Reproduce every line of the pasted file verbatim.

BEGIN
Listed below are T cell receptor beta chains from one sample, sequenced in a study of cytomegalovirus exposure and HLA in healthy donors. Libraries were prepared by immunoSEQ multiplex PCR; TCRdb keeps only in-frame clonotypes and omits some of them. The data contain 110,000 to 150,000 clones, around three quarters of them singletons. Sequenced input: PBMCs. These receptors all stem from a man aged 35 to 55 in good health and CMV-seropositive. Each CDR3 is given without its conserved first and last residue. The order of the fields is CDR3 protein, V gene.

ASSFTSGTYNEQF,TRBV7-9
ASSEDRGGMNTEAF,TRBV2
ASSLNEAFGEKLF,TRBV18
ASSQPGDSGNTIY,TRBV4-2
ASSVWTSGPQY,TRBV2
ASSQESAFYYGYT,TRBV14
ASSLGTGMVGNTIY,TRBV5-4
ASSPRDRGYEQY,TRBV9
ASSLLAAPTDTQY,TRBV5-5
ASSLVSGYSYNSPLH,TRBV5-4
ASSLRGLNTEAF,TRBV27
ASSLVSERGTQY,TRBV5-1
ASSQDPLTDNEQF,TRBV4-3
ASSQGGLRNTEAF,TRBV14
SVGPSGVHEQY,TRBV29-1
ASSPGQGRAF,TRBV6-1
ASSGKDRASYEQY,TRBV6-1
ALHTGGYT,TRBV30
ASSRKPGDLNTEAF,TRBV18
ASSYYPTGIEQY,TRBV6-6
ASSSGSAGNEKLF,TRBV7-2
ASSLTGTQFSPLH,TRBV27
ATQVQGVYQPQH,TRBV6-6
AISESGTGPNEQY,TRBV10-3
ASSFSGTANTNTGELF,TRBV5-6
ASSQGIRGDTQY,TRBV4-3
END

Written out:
Listed below are T cell receptor beta chains from one sample, sequenced in a study of cytomegalovirus exposure and HLA in healthy donors. Libraries were prepared by immunoSEQ multiplex PCR; TCRdb keeps only in-frame clonotypes and omits some of them. The data contain 110,000 to 150,000 clones, around three quarters of them singletons. Sequenced input: PBMCs. These receptors all stem from a man aged 35 to 55 in good health and CMV-seropositive. Each CDR3 is given without its conserved first and last residue. The order of the fields is CDR3 protein, V gene.

ASSFTSGTYNEQF,TRBV7-9
ASSEDRGGMNTEAF,TRBV2
ASSLNEAFGEKLF,TRBV18
ASSQPGDSGNTIY,TRBV4-2
ASSVWTSGPQY,TRBV2
ASSQESAFYYGYT,TRBV14
ASSLGTGMVGNTIY,TRBV5-4
ASSPRDRGYEQY,TRBV9
ASSLLAAPTDTQY,TRBV5-5
ASSLVSGYSYNSPLH,TRBV5-4
ASSLRGLNTEAF,TRBV27
ASSLVSERGTQY,TRBV5-1
ASSQDPLTDNEQF,TRBV4-3
ASSQGGLRNTEAF,TRBV14
SVGPSGVHEQY,TRBV29-1
ASSPGQGRAF,TRBV6-1
ASSGKDRASYEQY,TRBV6-1
ALHTGGYT,TRBV30
ASSRKPGDLNTEAF,TRBV18
ASSYYPTGIEQY,TRBV6-6
ASSSGSAGNEKLF,TRBV7-2
ASSLTGTQFSPLH,TRBV27
ATQVQGVYQPQH,TRBV6-6
AISESGTGPNEQY,TRBV10-3
ASSFSGTANTNTGELF,TRBV5-6
ASSQGIRGDTQY,TRBV4-3